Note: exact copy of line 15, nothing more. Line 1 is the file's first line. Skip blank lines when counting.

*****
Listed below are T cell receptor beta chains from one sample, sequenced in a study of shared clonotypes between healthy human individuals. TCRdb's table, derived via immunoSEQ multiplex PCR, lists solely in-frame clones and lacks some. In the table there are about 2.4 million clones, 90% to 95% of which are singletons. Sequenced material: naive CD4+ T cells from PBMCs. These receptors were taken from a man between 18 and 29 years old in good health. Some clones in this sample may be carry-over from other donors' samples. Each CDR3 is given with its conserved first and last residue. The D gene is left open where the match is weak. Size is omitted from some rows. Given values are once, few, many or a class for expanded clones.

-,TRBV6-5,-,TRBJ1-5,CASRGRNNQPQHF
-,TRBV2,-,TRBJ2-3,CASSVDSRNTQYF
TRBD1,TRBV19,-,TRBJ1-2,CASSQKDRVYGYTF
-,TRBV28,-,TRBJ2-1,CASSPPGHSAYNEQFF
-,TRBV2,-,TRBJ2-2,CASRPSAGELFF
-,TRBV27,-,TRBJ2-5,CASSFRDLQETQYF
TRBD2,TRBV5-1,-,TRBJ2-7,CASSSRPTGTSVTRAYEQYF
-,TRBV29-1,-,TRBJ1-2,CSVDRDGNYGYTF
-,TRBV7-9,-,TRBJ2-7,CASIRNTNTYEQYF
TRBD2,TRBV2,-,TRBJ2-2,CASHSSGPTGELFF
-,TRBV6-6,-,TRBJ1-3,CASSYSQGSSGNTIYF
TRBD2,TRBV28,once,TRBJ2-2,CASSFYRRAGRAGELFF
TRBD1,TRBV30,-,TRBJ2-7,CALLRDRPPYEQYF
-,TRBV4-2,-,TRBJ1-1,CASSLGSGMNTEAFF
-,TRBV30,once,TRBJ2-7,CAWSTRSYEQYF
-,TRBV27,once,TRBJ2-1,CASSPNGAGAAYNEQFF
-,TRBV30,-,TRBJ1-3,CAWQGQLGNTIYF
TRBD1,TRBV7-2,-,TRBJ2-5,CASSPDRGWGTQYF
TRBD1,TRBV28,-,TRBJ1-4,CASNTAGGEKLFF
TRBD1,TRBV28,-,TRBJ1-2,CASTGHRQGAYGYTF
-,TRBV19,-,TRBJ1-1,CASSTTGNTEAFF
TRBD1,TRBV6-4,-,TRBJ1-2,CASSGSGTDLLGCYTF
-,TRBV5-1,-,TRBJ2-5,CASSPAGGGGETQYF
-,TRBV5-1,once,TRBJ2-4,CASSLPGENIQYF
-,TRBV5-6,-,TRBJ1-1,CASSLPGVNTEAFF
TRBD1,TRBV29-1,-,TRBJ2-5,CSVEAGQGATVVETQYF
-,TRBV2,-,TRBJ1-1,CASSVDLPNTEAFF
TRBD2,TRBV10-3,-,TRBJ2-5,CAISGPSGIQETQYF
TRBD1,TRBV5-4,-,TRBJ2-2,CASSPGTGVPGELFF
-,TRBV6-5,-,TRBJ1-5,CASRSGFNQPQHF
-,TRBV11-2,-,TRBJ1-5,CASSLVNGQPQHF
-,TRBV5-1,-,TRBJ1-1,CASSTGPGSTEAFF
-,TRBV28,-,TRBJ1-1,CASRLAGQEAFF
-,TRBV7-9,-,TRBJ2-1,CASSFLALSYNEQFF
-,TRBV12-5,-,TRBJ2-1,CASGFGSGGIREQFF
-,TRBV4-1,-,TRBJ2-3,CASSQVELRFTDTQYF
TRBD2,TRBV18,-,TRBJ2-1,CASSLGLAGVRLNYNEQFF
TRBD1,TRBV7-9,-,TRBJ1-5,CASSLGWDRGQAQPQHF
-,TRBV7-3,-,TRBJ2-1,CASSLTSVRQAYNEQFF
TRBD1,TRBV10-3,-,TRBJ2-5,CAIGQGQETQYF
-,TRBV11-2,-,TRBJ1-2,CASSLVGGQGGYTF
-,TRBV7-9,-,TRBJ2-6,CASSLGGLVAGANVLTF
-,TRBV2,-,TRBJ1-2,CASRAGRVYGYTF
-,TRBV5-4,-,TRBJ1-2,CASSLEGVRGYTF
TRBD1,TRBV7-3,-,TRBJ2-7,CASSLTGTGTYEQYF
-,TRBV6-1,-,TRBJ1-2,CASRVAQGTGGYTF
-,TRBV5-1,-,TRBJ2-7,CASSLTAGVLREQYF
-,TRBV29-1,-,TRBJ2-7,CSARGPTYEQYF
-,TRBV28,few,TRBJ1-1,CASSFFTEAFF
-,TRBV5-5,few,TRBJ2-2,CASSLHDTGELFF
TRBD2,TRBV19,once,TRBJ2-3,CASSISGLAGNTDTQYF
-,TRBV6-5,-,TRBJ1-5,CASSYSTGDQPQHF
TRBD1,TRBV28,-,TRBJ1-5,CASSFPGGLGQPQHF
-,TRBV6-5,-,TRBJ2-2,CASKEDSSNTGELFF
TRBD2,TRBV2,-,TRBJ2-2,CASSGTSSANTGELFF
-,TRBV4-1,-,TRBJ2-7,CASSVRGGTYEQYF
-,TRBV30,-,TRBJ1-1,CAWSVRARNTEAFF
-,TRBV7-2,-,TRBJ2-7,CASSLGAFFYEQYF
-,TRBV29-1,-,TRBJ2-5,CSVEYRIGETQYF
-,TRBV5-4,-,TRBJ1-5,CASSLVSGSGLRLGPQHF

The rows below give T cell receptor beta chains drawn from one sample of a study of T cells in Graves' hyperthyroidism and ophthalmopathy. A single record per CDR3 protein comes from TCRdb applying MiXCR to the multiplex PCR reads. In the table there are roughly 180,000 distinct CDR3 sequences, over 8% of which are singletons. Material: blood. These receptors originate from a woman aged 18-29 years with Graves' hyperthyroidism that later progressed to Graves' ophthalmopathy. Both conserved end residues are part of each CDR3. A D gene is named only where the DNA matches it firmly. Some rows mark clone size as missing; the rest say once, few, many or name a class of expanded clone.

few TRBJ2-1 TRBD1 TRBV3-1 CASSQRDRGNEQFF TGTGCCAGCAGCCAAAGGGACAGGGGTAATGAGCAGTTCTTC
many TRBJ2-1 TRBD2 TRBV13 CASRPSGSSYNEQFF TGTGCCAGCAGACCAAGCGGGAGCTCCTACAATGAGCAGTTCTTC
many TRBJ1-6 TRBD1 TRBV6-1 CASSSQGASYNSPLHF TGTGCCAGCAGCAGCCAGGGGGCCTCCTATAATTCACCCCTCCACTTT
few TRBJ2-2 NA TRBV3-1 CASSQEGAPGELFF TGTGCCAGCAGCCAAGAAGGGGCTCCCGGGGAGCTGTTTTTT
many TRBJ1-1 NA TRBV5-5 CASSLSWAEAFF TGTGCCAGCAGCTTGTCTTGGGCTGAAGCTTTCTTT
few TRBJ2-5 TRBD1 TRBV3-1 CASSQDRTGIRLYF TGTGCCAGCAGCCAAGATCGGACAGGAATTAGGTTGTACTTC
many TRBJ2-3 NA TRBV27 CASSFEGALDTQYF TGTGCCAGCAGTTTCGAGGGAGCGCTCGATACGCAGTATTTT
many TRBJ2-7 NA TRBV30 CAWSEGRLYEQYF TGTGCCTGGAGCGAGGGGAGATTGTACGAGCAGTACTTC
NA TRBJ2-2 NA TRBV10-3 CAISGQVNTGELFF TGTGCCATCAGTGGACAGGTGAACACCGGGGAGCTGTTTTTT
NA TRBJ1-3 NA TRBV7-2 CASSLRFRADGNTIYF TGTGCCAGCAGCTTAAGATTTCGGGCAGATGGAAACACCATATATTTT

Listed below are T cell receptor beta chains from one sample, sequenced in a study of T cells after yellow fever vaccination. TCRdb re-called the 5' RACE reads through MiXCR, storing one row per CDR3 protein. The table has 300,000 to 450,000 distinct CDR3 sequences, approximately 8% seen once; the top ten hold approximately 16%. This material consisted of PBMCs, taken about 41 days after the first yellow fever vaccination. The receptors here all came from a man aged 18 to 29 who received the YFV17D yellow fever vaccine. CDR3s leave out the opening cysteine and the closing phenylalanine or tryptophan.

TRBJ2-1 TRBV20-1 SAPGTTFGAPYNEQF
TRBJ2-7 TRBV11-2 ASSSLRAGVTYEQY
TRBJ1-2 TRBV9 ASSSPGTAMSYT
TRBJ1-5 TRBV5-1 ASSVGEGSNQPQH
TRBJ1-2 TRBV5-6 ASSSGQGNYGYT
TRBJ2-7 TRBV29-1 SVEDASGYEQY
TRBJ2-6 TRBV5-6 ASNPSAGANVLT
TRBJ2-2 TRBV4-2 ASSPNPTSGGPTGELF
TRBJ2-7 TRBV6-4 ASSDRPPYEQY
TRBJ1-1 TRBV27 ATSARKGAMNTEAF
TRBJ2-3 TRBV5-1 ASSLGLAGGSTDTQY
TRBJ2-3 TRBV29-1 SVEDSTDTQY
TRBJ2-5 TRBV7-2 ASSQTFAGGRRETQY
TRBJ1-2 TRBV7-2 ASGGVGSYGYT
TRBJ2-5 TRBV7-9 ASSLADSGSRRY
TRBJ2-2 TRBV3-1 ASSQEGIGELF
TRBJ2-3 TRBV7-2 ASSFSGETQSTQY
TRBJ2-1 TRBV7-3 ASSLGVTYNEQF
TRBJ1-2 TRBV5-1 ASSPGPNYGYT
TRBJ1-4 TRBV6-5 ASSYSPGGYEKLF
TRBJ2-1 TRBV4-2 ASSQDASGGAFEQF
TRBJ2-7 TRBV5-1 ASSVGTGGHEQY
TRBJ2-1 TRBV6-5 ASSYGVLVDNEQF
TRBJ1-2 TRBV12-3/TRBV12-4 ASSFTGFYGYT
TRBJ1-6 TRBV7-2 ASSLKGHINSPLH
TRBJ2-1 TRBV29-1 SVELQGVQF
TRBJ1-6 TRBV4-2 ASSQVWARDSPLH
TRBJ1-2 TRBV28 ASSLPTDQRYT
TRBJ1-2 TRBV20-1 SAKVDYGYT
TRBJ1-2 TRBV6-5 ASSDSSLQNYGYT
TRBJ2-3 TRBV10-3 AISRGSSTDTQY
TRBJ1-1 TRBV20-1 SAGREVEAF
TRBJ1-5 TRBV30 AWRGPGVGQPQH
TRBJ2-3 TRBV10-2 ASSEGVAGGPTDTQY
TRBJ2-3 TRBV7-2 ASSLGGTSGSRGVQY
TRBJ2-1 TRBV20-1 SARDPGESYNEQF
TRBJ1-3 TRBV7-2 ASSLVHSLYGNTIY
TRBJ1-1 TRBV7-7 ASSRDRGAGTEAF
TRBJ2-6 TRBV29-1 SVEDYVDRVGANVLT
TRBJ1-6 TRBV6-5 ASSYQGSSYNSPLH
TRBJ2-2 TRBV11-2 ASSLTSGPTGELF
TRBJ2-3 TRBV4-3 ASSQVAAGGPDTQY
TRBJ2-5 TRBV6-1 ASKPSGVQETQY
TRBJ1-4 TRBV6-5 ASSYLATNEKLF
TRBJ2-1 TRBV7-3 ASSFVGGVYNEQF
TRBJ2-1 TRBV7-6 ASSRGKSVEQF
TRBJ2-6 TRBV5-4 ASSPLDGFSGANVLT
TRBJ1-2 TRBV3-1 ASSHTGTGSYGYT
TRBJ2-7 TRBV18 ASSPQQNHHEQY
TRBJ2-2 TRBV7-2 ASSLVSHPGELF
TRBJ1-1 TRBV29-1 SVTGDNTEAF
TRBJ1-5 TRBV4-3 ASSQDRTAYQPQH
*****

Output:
-,TRBV4-2,-,TRBJ1-1,CASSLGSGMNTEAFF